Cardinal Jozef Glemp of Warsaw apologised on behalf of the Polish church for communist-era collaboration by Catholic priests, as well as for anti-Semitism and luxury lifestyles among the country's clergy.
   He added that he regretted his fear when Poland was under martial law in 1981-83 and his failure to save the life of Father Jerzy Popieluszko, an outspoken priest who spoke in favour of the Solidarity movement.
   ``Living in truth means recognising our weaknesses, our faithlessness and our violations of God's and the church's law,'' the cardinal said at an open-air Mass on Saturday in Warsaw's Theatre Square.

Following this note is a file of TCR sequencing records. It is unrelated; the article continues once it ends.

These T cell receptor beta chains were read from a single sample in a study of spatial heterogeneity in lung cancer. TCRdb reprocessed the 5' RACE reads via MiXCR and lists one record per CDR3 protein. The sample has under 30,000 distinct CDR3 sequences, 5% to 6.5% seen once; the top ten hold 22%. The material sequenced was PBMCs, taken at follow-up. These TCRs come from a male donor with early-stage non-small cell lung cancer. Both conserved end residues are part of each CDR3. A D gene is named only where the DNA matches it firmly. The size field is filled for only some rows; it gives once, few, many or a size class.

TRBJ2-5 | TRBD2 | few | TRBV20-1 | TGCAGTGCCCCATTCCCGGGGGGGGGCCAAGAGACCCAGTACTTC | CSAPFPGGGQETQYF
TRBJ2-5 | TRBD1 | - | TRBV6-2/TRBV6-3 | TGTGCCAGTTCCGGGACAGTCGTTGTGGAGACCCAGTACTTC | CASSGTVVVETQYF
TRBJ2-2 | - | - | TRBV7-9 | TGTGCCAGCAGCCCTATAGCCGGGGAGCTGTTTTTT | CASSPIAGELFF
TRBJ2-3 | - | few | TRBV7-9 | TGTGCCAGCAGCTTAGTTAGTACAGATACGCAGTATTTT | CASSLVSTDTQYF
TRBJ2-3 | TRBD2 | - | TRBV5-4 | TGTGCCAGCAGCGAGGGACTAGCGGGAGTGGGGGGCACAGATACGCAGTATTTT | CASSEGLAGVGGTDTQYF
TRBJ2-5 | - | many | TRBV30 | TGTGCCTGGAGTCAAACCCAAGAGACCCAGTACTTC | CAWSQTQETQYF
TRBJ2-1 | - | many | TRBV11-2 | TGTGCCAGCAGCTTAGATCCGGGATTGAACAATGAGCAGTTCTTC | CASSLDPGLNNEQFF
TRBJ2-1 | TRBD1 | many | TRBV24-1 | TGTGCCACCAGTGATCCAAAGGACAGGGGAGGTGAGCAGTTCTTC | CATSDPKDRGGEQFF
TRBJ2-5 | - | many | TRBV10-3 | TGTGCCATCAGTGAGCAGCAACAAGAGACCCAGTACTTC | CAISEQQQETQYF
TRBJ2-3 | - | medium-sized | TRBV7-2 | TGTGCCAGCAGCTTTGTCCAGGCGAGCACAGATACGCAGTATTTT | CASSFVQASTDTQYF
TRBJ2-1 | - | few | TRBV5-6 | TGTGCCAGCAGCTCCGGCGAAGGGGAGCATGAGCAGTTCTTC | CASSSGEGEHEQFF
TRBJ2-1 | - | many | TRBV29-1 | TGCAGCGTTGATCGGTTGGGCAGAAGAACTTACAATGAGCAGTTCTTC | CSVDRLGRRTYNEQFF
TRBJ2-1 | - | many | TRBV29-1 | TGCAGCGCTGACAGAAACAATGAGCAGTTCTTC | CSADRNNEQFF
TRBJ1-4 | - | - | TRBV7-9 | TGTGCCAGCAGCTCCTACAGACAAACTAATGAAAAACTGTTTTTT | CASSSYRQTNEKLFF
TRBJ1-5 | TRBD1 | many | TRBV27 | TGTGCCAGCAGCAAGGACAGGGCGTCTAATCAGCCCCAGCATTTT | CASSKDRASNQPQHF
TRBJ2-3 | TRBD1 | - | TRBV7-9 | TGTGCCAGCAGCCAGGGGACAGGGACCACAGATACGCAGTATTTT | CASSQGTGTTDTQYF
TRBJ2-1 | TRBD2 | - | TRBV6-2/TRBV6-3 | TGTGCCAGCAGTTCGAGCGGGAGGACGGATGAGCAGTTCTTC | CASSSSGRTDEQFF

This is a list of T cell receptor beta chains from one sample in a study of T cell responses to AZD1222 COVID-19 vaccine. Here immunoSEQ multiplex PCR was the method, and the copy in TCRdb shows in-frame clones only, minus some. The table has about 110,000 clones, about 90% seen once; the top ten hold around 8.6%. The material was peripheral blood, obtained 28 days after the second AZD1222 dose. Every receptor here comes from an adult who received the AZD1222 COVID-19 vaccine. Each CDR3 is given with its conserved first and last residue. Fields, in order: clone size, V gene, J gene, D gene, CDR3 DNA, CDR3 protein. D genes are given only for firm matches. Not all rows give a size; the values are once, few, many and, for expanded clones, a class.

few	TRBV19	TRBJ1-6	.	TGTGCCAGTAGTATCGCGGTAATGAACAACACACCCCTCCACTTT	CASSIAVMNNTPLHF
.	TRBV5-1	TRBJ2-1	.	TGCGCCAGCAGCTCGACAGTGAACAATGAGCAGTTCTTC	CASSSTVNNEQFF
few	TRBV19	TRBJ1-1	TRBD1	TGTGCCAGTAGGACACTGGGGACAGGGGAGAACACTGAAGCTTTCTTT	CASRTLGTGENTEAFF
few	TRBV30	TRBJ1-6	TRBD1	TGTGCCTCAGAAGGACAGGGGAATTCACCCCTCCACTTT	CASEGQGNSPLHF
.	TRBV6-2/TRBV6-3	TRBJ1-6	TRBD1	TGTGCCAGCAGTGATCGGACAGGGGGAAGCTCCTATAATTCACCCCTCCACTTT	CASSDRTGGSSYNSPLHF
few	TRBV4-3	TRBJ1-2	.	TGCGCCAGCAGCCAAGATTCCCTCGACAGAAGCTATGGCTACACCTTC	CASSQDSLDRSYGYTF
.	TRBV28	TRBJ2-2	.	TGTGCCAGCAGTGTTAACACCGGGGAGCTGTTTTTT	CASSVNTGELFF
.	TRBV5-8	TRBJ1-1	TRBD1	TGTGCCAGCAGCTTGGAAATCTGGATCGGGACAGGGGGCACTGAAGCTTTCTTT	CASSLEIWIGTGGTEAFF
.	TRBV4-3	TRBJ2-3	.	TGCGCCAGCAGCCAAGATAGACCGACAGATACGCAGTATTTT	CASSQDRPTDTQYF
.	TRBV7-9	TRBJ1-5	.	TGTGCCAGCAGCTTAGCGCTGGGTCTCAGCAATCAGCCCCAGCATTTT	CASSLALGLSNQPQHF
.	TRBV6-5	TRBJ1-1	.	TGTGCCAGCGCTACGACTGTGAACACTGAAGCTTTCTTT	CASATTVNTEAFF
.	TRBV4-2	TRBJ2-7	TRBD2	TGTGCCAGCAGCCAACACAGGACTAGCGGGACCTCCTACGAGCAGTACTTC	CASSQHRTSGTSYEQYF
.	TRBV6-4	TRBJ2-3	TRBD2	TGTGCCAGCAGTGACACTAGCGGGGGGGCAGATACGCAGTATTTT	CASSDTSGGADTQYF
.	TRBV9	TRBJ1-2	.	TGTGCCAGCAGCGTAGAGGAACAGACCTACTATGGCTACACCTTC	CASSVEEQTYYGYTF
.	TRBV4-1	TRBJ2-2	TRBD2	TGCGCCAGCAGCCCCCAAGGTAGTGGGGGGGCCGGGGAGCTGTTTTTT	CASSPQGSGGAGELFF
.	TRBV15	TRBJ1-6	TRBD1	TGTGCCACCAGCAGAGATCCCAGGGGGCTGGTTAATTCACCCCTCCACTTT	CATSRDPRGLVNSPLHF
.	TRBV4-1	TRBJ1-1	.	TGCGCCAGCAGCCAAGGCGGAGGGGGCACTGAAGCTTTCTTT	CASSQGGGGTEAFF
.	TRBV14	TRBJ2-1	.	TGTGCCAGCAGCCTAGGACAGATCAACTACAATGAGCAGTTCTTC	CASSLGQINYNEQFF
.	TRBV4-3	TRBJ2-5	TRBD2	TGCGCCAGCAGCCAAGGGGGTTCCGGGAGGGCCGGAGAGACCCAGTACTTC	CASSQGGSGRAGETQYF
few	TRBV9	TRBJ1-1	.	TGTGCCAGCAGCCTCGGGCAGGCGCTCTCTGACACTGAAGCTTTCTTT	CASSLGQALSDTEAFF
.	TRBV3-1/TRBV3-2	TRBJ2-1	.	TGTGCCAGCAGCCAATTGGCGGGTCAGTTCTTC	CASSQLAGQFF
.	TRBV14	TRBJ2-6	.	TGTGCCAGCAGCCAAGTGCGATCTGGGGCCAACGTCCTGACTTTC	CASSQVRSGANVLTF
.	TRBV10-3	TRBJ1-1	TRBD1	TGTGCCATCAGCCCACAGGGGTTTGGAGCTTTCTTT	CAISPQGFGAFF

``We should not confess to sins committed by others. But we cannot be silent about evil and about the fires that sparked the evil which stains our vestments,'' he said.
   However, he added that some had also been ``importuned or blackmailed'' into supporting communism, while others had shown a ``far-reaching loyalty'' to communist power ``for the sake of a quiet life or a few wretched coins.''
   ``I urge regret for all those priests who lost their love for people and extended their own private life too far, concentrating on trips or comfortable apartments instead of sacrificing their time for the poor,'' Cardinal Glemp said.
   The apology for sins committed by church members follows similar statements by bishops' conferences in France, Lithuania, Germany, Austria and Brazil, in response to Pope John Paul II's appeal for an examination of conscience by the church to mark the year 2000.
24 May 00


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